SRINAGAR, KASHMIR, INDIA – Zahida Begum, 48, is a farmer in Kakapora village in Pulwama district, which is known as the “Rice Bowl” of Indian-administered Kashmir.
Begum has been a farmer since she was a child. She says she had no time to study because of various agricultural responsibilities, and she continued farming after her marriage.
A lot rides on her and other women’s ability to farm.
“I still remember the year when I had to postpone my daughter’s marriage, as the rice fields were withering due to the scarcity of rain,” she says of 2010.
Begum and her family tried watering the paddy cultivation, she says as she easily makes her way through a field of rice plantings in ankle-deep water.
“But it used to get dried up in no time,” she says. “We were not able to earn anything from that cultivation.”
But the largest gap in farming began in 1989, when Begum had to quit her active role in the fields because of ongoing conflict in the Kashmir Valley.
Since 1947, Kashmir has been divided into two territories disputed by India and Pakistan. Conflict in Indian-administered Kashmir erupted in 1989 when a separatist movement called for freedom from Indian rule.
Begum says her entire family used to remain indoors during the peak of the conflict, making farming impossible. During the following years, she and other women in her household didn’t go into their fields for fear of becoming targets.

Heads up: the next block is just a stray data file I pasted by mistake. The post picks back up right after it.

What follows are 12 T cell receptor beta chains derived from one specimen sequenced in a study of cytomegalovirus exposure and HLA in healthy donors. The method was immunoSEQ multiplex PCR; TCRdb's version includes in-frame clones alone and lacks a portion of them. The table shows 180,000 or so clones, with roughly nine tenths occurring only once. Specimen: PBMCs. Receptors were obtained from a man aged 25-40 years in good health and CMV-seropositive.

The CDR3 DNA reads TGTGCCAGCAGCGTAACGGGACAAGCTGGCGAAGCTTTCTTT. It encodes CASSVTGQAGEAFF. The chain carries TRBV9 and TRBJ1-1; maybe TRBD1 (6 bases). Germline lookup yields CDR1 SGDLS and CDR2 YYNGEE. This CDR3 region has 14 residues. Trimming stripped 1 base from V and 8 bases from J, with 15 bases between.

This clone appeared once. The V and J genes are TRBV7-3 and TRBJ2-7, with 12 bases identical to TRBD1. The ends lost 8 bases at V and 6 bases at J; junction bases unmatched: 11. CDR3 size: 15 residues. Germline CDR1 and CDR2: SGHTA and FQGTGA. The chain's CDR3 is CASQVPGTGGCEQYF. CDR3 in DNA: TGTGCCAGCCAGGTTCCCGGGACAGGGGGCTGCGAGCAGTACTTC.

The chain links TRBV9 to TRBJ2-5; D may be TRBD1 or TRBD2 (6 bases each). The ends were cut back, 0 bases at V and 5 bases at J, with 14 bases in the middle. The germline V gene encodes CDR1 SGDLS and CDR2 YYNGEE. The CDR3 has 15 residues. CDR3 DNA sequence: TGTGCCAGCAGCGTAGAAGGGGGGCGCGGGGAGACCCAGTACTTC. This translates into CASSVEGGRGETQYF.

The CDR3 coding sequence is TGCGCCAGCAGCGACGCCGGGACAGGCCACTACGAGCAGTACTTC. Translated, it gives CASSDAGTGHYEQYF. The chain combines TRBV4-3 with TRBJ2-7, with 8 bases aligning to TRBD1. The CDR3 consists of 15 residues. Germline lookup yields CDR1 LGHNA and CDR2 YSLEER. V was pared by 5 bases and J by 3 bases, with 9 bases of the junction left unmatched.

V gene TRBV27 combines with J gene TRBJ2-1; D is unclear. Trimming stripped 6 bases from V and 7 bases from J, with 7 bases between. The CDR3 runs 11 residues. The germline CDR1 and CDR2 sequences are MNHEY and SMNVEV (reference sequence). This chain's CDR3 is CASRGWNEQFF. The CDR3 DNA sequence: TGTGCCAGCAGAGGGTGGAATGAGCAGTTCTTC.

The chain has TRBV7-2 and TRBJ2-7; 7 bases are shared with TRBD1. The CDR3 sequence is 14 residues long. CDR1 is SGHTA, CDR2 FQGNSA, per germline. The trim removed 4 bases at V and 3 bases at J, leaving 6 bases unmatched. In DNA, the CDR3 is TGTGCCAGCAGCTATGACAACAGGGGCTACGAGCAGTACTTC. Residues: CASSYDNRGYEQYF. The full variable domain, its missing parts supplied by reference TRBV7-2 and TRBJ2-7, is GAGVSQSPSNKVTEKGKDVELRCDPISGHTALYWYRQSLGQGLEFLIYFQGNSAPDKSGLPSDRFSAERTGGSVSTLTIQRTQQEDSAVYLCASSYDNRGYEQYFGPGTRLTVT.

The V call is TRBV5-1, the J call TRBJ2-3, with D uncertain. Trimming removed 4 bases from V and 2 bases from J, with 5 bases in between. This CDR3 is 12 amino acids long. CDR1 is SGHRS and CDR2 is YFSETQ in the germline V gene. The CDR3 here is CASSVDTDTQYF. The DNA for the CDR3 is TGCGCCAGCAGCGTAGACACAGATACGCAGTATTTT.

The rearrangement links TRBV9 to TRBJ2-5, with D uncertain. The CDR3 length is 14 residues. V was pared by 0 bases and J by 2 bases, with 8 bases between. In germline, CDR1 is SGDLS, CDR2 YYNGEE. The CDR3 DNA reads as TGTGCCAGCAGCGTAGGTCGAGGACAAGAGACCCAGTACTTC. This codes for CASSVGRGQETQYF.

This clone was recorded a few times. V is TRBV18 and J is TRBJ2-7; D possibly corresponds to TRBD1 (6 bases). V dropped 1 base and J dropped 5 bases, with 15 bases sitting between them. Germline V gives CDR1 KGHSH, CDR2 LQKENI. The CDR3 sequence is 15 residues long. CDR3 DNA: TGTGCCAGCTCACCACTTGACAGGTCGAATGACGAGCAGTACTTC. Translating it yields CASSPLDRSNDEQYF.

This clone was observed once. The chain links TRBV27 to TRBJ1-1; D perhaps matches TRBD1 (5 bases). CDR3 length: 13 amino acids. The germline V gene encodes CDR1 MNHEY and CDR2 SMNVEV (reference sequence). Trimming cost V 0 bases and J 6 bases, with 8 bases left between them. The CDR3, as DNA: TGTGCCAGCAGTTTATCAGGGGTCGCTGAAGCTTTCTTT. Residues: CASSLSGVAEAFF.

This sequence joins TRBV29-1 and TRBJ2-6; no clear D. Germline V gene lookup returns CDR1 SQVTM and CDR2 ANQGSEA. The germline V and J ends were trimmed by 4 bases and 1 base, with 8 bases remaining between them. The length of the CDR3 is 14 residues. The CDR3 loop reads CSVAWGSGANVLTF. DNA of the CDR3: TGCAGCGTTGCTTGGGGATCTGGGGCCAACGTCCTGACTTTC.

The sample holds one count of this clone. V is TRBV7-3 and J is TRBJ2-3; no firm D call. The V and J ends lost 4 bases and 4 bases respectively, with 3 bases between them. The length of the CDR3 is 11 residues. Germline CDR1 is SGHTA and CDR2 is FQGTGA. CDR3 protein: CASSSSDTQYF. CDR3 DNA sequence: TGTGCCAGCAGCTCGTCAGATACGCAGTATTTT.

“Our noninvolvement badly impacted our household,” she says. “But our men preferred our safety over our active engagement in agricultural activities. We were scared to move out due to the vulnerability of getting caught.”
As the presence of soldiers lessens in her district, Begum is optimistic that she will again be able to take up the role of farmer in her family.
“Things have not changed completely,” she says. “But we have again started to accompany our men and to play an active role in agricultural farming, as our valley cannot afford to ignore women anymore.”
This year, when the fields were abundant with golden brown crops during the harvesting season, Begum was out in her 50 kanals, or 6.25 acres, of paddy fields to help her family to reap the crop.
“I started to work in the fields from 9 a.m and continue [un]til 7 p.m and work with our men without any fear,” Begum says. “Compared to [the] ’90s, the situation has improved a lot, so we came out of our cocoon to cut the paddy crop instead of getting laborers.”
Begum beams as she says plenty of rain and a favorable climate have allowed her to irrigate and produce a bumper crop, or a surplus of paddy, this year.
After two decades of danger surrounding conflict in Kashmir, women are returning to farming, and young educated women are joining them. Kashmir’s increased focus on technology and research offers more opportunities for women to take trainings to increase their agricultural yields. As a result,